I have been designing one of these planes, but I think I would like to build and fly one of these first. Can you furnish contact information?

Happy Landings,

Mar 23, 2016, 07:54 AM
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vx99's Avatar
Nice, Greg.

Thanks again for tackling the build thread. I'll go back to watching quietly, but am looking forward to the bit where you can compare flight performance vs the Pures.

Mar 23, 2016, 08:46 AM
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Josef's kits look like they are outstanding! Thanks for taking the time to post your build.

Mar 23, 2016, 09:24 AM
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dharban (Don):

Josef Gergetz is the designer of the Pures and the Slite. He lists his e-mail on his drawings.

[email protected]

There is a web site also:

The Slite, the last time I communicated with Josef, is still a prototype kit. The Pures is pretty much done as a kit, and very complete. Both are listed, but the web site may not yet be responsive. So, be sure to contact Josef at his e-mail address. His English is excellent.

One last note: English instructions for the Pures are available (see the web site) and very good. The Slite does not yet have instructions as such, just construction notes on the drawings. For our local group, I settled in one evening with my wife's cousin, who is a world traveler and conversant in German. Over pizza and beer, we went through the construction notes with a German-English dictionary that included three pages of nothing but aeronautical terms. I sent those to Josef, and he pronounced them as "OK". We'll see. If our airplanes all come out straight, and there are no parts left over, we did alright, I guess.

Yours, Greg
Last edited by glidermang; Mar 23, 2016 at 02:32 PM.
Mar 23, 2016, 10:09 AM
Hates Palm Trees

I love your intro to this build thread with the development backstory for the Slite...................This thread will get a lot of attention.

Mar 23, 2016, 06:25 PM
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Slite V-Tail, Fixed Portions

OK, gang, it was just too windy outside to go anywhere, so there I was, with nthing to do.... Ah, Springtime in the Rockies.

This was my chance to try the new, spiffy Depron foam jigs. They work great, now that you ask. It was just too easy.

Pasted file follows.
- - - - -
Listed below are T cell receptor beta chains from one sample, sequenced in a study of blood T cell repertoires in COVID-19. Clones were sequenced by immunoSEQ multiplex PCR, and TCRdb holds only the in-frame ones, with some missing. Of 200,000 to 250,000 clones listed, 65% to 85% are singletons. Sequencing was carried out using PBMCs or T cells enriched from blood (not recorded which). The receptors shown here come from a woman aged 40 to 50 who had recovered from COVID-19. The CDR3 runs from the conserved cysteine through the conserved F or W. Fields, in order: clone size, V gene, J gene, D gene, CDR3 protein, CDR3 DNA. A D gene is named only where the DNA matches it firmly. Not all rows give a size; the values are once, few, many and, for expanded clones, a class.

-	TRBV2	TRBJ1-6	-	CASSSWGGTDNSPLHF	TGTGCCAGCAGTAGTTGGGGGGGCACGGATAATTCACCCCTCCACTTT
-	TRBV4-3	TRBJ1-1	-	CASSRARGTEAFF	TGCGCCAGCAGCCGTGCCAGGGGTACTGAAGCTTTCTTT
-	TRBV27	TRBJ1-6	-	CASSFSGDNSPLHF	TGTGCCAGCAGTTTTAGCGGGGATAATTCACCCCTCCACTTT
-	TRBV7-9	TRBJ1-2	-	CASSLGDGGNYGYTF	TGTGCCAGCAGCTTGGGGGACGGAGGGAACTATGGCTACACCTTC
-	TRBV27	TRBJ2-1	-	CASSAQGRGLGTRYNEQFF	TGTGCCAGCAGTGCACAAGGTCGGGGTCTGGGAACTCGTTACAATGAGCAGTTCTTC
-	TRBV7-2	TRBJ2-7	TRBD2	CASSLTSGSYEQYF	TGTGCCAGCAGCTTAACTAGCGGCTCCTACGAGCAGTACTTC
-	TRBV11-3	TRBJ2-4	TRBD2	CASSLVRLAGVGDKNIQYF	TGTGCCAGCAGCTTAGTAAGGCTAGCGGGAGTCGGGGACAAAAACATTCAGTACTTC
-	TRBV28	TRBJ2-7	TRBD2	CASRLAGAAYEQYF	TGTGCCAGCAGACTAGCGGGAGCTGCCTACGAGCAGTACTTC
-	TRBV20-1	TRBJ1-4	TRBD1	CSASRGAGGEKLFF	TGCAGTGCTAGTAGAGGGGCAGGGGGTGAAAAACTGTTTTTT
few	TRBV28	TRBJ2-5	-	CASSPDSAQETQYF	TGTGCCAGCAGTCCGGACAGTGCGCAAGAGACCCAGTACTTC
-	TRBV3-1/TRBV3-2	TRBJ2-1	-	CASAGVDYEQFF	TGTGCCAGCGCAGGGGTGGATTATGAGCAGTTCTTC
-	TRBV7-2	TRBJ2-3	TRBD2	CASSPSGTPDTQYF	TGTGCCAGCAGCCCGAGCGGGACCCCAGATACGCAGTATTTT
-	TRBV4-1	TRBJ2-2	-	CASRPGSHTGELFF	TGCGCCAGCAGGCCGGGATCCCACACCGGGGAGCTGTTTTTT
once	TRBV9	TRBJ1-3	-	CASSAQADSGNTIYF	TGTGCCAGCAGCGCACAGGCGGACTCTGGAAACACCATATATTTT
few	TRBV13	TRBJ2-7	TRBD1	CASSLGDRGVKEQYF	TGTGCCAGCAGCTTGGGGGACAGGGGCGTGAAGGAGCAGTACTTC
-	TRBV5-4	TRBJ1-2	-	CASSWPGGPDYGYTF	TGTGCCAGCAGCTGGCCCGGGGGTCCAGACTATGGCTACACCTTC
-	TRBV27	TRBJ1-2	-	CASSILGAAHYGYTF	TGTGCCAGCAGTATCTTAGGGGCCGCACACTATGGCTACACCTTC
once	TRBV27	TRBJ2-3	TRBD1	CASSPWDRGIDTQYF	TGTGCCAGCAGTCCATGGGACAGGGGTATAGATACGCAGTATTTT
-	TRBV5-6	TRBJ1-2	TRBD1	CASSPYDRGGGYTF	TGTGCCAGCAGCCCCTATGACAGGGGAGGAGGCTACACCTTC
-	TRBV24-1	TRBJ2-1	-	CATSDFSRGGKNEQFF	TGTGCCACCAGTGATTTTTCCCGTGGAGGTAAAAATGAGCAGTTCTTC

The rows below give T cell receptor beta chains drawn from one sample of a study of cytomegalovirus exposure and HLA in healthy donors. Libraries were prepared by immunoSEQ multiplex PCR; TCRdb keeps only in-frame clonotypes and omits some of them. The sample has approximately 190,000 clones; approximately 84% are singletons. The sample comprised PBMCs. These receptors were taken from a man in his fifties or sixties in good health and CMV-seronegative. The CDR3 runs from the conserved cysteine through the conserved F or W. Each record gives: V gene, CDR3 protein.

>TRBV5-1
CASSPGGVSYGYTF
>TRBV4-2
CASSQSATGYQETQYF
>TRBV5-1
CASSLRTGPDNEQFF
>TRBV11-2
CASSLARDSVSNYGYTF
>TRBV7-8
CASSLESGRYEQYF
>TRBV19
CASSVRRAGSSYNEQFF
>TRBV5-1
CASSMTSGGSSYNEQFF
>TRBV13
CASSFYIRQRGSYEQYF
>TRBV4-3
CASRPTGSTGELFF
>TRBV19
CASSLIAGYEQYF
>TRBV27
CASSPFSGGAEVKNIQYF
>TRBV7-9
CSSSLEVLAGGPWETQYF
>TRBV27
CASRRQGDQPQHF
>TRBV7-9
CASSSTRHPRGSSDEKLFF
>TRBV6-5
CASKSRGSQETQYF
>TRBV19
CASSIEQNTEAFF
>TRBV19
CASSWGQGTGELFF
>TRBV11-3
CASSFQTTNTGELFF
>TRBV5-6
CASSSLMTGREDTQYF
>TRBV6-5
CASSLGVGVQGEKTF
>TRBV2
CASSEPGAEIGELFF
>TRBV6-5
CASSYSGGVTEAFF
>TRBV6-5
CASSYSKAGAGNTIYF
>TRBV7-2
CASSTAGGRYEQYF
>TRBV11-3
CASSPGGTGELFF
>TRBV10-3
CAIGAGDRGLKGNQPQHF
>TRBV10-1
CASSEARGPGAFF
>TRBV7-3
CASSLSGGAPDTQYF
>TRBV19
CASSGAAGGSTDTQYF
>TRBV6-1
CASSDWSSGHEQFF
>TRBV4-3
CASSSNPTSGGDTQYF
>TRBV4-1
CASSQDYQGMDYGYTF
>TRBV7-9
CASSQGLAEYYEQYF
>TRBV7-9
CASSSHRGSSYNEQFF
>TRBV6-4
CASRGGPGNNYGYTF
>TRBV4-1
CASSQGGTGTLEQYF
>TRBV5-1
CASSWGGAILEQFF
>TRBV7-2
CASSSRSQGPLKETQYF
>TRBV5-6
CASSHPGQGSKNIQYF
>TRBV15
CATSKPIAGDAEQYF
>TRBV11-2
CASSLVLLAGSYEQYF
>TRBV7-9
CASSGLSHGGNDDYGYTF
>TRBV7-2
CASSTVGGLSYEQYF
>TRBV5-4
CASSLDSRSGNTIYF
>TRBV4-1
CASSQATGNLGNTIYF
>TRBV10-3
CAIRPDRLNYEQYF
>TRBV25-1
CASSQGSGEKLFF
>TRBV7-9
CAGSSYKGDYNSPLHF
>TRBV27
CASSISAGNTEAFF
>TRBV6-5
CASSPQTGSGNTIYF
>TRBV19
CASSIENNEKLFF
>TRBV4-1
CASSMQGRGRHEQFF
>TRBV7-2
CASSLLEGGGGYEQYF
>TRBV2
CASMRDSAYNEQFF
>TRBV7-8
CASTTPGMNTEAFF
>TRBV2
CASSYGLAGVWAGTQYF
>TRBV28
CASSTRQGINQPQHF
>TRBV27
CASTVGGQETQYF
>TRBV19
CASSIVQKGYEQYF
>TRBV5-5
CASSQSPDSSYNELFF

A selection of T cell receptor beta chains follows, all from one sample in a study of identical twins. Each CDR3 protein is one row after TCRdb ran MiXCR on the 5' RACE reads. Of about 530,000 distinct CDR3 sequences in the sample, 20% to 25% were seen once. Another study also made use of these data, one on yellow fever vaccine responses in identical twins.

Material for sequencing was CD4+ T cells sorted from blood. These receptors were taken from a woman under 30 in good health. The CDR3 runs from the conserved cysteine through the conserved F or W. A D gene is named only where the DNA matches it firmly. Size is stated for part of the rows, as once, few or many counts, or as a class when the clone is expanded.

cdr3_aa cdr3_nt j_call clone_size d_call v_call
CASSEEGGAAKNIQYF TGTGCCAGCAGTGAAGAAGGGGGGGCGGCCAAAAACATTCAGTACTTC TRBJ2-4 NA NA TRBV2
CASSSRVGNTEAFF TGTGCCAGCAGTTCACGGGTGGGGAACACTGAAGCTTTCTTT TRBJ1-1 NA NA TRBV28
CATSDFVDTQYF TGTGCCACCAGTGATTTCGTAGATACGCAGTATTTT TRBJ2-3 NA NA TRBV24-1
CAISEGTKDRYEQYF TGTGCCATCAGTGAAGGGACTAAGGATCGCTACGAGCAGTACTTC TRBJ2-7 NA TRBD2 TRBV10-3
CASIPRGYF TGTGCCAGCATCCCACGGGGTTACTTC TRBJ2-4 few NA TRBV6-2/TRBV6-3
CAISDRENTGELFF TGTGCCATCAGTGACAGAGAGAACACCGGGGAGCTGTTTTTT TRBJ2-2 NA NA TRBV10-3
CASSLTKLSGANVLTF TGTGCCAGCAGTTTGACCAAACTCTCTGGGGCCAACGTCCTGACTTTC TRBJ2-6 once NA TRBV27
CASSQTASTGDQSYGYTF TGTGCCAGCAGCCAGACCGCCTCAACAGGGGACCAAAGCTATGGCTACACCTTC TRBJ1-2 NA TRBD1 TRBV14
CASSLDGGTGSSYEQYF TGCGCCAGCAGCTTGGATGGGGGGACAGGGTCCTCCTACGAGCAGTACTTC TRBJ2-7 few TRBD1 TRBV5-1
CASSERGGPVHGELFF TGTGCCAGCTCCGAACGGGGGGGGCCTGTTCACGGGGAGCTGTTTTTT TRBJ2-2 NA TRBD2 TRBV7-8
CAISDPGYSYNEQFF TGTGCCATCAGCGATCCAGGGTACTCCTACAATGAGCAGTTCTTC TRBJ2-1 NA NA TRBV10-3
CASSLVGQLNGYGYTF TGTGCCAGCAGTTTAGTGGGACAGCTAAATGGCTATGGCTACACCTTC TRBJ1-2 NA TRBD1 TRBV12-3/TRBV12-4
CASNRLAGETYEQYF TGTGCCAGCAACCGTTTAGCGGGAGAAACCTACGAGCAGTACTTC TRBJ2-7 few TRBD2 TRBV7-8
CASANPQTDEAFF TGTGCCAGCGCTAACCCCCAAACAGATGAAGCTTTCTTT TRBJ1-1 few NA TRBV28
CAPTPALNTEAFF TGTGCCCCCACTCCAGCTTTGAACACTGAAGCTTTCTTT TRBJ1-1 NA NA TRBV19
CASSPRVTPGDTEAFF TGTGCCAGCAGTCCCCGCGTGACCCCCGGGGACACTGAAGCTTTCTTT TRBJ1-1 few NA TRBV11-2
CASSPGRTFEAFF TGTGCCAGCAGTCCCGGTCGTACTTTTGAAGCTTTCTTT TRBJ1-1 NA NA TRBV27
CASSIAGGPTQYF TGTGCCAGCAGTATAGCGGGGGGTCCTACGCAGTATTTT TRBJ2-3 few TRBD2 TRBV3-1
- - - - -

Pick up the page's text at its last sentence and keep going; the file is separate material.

I pinned down the jigs on my board, then cut out all the ribs for one tail. That helped keep everything lined up right, although it is easy to sort things out again if (like me) you sneeze and scatter all the ribs around. The tails are tapered, and the ribs re-stack in order of length.

It's an easy process: place the ribs in the jig, insert the carbon tube spar, place the trailing edge and tip rib in place, then use the CA (with the handy nozzle that Josef supplies in his kits!).

Look at the pictures.

There were two issues.

One concerned the gap between the plywood tip and trailing edge. I found that a box top from a cereal box was EXACTLY the right thickness, so I glued in a piece as filler. It will sand off.

The second concerned the plywood root ribs. I know from my experience with the Pures that the tail covering will cause the root ribs to sag as it ages, so I fabricated a piece of balsa as a sort of false spar to prevent that sag. Also, I reinforced the junction between the leading edge and root rib with a triangle brace, for the same reason. This is one of a very few mods I have made to one of Josef's kits.

The little feet that assure a straight airfoil are still there. I will not remove those until it's fit to spend a couple of hours in the garage, sanding. The same for the carbon rods that extend past the root ribs - they will be cut off with a Dremel and cutoff wheel, when their usefulness as handles goes away.

You might have noticed that the two surfaces are not identical. The spar spacing in one does not match the spar spacing in the other. That is because the mounting pins are staggered in the boom for structural reasons. Don't worry, just press on, everything will work well.

Just too easy with the jig. Maybe an hour, total.

Yours, Greg
Last edited by glidermang; Mar 25, 2016 at 04:22 PM.
Mar 23, 2016, 06:43 PM
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Slite V-Tail, Rudder-vators

And now, the moving portions of the V-tail for the Slite.

Like the conventional tail, the pieces all fit together like a puzzle. Each piece is pretty unique, making it difficult to get it in the wrong place. I cut out the pieces for one, fit them together, then pinned them to my board on waxed paper. This time, I played the part of Modern Man, and used thin CA. Much quicker than the aliphatic resin, much lighter, too, I suspect.

Yeah, I made a left and a right. They are, in fact, symmetrical, but eventually you must choose, and I did with the last piece, which is a piece of thin ply that reinforces the root.

Again, there must be a heavy-duty sanding session to finish up. We will be removing roughly a half of the total material to complete.
Mar 23, 2016, 06:44 PM
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I forgot to save all the captions! Anyone know how to edit captions?

Yours, Greg
Mar 23, 2016, 07:13 PM
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Awesome build. I'm building the XRES myself.

By the way I think the Seta-tech website is working and accepting orders now. I wish I had time to build one right now Maybe this winter.
Mar 23, 2016, 07:19 PM
Steve 0's Avatar
Originally Posted by glidermang
I forgot to save all the captions! Anyone know how to edit captions?

Yours, Greg
Click Edit, Click Advanced, scroll down to your pics with the blue bars, Click the little triangle on the right, opens the text box for Captions to edit, click save. Done!

Watching the build....thinking nice, but i should buy ARF Top Model instead.
Mar 23, 2016, 07:27 PM
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Hi Greg,
Looks great! I'm going to get one so the next time you're in Tucson we can fly them. Maybe we can start a competition class like the Germans They really know how to live!
Take care and I'm enjoying the build thread!
Mar 23, 2016, 10:52 PM
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Very nice looking build. Amazing what balsa/ carbon can do !